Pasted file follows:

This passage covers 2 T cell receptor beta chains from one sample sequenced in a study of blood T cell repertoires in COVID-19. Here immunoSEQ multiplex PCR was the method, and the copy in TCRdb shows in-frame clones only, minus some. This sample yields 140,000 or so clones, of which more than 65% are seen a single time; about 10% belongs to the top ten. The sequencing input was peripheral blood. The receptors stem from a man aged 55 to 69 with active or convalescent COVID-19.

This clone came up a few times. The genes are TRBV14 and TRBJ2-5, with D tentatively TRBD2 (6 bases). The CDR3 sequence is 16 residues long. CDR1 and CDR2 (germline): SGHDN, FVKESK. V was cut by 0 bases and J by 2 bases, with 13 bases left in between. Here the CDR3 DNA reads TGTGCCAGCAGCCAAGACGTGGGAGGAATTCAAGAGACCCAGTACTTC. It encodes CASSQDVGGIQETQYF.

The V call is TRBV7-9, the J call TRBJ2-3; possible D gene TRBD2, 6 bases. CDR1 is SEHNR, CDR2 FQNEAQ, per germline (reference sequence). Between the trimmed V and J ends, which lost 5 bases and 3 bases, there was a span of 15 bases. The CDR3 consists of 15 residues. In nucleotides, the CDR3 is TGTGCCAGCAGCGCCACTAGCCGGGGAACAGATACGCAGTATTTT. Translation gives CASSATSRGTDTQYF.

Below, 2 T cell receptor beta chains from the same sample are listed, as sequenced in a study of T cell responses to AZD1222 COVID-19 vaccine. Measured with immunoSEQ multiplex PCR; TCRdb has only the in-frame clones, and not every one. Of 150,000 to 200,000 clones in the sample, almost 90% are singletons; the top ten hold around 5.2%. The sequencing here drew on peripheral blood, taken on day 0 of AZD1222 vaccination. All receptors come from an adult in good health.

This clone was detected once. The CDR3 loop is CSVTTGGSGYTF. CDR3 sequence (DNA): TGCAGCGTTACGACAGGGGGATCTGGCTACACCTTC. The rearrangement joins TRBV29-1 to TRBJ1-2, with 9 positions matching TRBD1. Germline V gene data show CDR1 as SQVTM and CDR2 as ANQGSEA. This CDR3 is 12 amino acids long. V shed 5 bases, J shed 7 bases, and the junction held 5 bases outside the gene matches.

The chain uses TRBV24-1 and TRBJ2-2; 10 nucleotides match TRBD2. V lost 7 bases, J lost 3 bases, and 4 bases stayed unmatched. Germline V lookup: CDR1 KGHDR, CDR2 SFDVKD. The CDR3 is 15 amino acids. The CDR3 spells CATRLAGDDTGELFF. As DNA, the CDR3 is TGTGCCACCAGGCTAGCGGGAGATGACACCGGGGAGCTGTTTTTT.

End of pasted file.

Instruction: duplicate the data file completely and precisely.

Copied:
This passage covers 2 T cell receptor beta chains from one sample sequenced in a study of blood T cell repertoires in COVID-19. Here immunoSEQ multiplex PCR was the method, and the copy in TCRdb shows in-frame clones only, minus some. This sample yields 140,000 or so clones, of which more than 65% are seen a single time; about 10% belongs to the top ten. The sequencing input was peripheral blood. The receptors stem from a man aged 55 to 69 with active or convalescent COVID-19.

This clone came up a few times. The genes are TRBV14 and TRBJ2-5, with D tentatively TRBD2 (6 bases). The CDR3 sequence is 16 residues long. CDR1 and CDR2 (germline): SGHDN, FVKESK. V was cut by 0 bases and J by 2 bases, with 13 bases left in between. Here the CDR3 DNA reads TGTGCCAGCAGCCAAGACGTGGGAGGAATTCAAGAGACCCAGTACTTC. It encodes CASSQDVGGIQETQYF.

The V call is TRBV7-9, the J call TRBJ2-3; possible D gene TRBD2, 6 bases. CDR1 is SEHNR, CDR2 FQNEAQ, per germline (reference sequence). Between the trimmed V and J ends, which lost 5 bases and 3 bases, there was a span of 15 bases. The CDR3 consists of 15 residues. In nucleotides, the CDR3 is TGTGCCAGCAGCGCCACTAGCCGGGGAACAGATACGCAGTATTTT. Translation gives CASSATSRGTDTQYF.

Below, 2 T cell receptor beta chains from the same sample are listed, as sequenced in a study of T cell responses to AZD1222 COVID-19 vaccine. Measured with immunoSEQ multiplex PCR; TCRdb has only the in-frame clones, and not every one. Of 150,000 to 200,000 clones in the sample, almost 90% are singletons; the top ten hold around 5.2%. The sequencing here drew on peripheral blood, taken on day 0 of AZD1222 vaccination. All receptors come from an adult in good health.

This clone was detected once. The CDR3 loop is CSVTTGGSGYTF. CDR3 sequence (DNA): TGCAGCGTTACGACAGGGGGATCTGGCTACACCTTC. The rearrangement joins TRBV29-1 to TRBJ1-2, with 9 positions matching TRBD1. Germline V gene data show CDR1 as SQVTM and CDR2 as ANQGSEA. This CDR3 is 12 amino acids long. V shed 5 bases, J shed 7 bases, and the junction held 5 bases outside the gene matches.

The chain uses TRBV24-1 and TRBJ2-2; 10 nucleotides match TRBD2. V lost 7 bases, J lost 3 bases, and 4 bases stayed unmatched. Germline V lookup: CDR1 KGHDR, CDR2 SFDVKD. The CDR3 is 15 amino acids. The CDR3 spells CATRLAGDDTGELFF. As DNA, the CDR3 is TGTGCCACCAGGCTAGCGGGAGATGACACCGGGGAGCTGTTTTTT.